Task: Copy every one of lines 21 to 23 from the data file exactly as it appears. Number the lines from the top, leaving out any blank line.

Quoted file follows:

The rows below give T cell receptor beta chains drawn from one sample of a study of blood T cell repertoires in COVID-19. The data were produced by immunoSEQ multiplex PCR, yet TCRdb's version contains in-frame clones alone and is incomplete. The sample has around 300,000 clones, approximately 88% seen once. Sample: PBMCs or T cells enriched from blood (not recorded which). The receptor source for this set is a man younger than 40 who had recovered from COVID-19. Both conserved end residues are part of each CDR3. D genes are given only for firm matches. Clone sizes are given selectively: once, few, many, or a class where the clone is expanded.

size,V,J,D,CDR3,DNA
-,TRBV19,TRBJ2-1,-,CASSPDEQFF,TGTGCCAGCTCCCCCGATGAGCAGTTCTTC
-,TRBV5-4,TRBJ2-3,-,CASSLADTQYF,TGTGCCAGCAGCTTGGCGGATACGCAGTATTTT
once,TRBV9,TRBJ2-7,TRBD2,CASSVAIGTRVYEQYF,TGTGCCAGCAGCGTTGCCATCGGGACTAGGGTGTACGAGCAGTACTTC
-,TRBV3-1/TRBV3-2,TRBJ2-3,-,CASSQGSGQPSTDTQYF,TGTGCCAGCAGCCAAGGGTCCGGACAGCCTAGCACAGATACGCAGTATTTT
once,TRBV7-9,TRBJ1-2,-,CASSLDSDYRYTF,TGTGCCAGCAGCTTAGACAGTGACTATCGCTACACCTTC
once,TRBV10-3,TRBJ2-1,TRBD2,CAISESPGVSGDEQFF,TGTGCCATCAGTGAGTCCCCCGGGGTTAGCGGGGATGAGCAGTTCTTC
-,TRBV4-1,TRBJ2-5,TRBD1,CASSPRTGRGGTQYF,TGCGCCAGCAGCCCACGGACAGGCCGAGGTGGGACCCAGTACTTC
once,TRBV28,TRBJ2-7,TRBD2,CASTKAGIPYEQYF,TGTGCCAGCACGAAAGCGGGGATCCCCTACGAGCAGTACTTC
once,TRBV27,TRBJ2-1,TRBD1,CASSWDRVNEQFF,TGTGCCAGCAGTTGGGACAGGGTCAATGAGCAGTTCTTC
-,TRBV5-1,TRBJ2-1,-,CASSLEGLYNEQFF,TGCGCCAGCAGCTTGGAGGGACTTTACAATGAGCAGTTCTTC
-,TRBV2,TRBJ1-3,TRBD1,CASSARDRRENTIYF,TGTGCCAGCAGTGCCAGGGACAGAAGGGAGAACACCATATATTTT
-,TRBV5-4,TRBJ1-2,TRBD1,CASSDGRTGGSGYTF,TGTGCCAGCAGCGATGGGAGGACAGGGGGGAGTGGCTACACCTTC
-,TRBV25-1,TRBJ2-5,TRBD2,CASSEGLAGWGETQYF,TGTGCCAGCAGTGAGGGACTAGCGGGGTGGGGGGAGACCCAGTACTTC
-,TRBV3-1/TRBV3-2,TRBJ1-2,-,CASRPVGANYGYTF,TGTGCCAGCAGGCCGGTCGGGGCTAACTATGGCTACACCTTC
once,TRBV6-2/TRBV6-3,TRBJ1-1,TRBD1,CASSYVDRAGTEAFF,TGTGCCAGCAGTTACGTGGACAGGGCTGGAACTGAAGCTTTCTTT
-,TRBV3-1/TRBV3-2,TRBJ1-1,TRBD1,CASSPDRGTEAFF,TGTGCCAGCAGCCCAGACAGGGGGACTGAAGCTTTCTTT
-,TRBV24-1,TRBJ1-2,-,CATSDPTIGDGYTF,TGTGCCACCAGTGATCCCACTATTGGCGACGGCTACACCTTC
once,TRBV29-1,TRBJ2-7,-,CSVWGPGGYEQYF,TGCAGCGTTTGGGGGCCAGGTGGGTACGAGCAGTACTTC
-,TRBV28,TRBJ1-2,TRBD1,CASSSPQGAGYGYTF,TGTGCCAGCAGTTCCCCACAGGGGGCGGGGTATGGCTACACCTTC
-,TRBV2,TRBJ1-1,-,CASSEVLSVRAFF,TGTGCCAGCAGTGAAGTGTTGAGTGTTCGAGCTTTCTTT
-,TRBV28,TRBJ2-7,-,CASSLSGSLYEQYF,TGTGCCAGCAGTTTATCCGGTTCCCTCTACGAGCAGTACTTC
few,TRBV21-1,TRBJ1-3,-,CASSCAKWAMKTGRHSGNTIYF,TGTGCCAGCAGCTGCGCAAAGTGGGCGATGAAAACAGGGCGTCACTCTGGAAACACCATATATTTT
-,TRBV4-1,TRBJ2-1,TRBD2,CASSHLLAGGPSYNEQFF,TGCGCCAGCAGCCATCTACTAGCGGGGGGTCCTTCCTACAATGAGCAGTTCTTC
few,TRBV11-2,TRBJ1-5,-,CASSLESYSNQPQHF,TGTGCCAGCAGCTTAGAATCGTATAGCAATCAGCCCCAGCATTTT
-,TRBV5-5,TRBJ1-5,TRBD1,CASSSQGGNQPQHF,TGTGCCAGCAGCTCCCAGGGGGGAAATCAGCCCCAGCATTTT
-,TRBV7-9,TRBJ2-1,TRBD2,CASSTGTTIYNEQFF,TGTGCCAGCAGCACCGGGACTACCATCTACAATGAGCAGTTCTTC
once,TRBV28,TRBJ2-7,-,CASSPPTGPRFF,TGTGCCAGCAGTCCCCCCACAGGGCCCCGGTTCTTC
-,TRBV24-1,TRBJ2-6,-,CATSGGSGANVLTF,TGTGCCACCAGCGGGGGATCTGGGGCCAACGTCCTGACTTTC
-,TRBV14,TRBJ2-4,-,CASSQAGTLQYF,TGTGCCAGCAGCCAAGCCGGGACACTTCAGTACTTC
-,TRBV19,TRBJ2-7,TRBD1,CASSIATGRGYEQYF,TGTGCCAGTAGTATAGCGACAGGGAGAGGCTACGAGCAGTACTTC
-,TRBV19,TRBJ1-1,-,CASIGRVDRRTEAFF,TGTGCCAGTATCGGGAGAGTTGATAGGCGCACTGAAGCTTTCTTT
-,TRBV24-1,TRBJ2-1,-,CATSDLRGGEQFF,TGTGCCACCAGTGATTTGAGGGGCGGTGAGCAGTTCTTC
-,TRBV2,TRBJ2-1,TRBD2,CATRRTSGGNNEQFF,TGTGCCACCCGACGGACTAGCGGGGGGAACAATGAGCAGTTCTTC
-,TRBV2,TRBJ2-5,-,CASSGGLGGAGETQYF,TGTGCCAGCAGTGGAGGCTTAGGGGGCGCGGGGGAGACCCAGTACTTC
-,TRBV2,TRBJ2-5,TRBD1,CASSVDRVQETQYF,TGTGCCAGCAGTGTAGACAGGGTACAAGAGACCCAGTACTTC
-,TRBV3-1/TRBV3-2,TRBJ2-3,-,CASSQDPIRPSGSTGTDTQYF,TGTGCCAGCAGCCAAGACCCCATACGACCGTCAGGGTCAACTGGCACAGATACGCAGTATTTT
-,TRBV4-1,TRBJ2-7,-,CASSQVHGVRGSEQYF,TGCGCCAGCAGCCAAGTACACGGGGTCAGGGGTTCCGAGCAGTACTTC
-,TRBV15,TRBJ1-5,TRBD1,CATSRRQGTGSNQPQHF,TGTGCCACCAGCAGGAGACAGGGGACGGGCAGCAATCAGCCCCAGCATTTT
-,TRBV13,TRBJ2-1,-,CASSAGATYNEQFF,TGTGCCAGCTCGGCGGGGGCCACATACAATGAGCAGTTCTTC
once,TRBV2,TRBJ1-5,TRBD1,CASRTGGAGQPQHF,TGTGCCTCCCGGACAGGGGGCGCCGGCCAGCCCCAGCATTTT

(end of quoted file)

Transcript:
-,TRBV28,TRBJ1-2,TRBD1,CASSSPQGAGYGYTF,TGTGCCAGCAGTTCCCCACAGGGGGCGGGGTATGGCTACACCTTC
-,TRBV2,TRBJ1-1,-,CASSEVLSVRAFF,TGTGCCAGCAGTGAAGTGTTGAGTGTTCGAGCTTTCTTT
-,TRBV28,TRBJ2-7,-,CASSLSGSLYEQYF,TGTGCCAGCAGTTTATCCGGTTCCCTCTACGAGCAGTACTTC